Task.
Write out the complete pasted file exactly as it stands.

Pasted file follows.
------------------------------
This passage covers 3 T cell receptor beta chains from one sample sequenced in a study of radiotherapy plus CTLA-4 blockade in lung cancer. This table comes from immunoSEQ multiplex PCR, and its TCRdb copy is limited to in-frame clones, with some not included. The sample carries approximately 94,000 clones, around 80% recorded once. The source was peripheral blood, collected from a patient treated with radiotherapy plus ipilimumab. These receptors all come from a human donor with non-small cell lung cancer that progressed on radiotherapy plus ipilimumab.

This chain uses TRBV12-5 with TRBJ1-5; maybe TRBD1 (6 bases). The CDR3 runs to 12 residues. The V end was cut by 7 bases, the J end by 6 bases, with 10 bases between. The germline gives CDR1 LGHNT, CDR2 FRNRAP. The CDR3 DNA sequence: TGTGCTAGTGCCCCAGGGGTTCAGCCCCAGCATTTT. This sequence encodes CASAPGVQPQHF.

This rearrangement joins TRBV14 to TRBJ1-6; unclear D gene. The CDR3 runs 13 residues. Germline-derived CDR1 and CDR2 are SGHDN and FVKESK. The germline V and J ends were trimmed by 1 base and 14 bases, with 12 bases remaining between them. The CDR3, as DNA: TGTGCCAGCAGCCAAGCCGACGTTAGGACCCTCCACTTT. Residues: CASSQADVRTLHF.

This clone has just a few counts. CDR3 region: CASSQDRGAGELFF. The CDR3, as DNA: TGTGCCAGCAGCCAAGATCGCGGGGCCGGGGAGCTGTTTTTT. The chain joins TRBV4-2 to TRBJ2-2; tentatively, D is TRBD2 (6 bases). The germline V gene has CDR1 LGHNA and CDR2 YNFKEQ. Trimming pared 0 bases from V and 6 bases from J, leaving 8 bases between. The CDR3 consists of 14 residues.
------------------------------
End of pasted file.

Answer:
This passage covers 3 T cell receptor beta chains from one sample sequenced in a study of radiotherapy plus CTLA-4 blockade in lung cancer. This table comes from immunoSEQ multiplex PCR, and its TCRdb copy is limited to in-frame clones, with some not included. The sample carries approximately 94,000 clones, around 80% recorded once. The source was peripheral blood, collected from a patient treated with radiotherapy plus ipilimumab. These receptors all come from a human donor with non-small cell lung cancer that progressed on radiotherapy plus ipilimumab.

This chain uses TRBV12-5 with TRBJ1-5; maybe TRBD1 (6 bases). The CDR3 runs to 12 residues. The V end was cut by 7 bases, the J end by 6 bases, with 10 bases between. The germline gives CDR1 LGHNT, CDR2 FRNRAP. The CDR3 DNA sequence: TGTGCTAGTGCCCCAGGGGTTCAGCCCCAGCATTTT. This sequence encodes CASAPGVQPQHF.

This rearrangement joins TRBV14 to TRBJ1-6; unclear D gene. The CDR3 runs 13 residues. Germline-derived CDR1 and CDR2 are SGHDN and FVKESK. The germline V and J ends were trimmed by 1 base and 14 bases, with 12 bases remaining between them. The CDR3, as DNA: TGTGCCAGCAGCCAAGCCGACGTTAGGACCCTCCACTTT. Residues: CASSQADVRTLHF.

This clone has just a few counts. CDR3 region: CASSQDRGAGELFF. The CDR3, as DNA: TGTGCCAGCAGCCAAGATCGCGGGGCCGGGGAGCTGTTTTTT. The chain joins TRBV4-2 to TRBJ2-2; tentatively, D is TRBD2 (6 bases). The germline V gene has CDR1 LGHNA and CDR2 YNFKEQ. Trimming pared 0 bases from V and 6 bases from J, leaving 8 bases between. The CDR3 consists of 14 residues.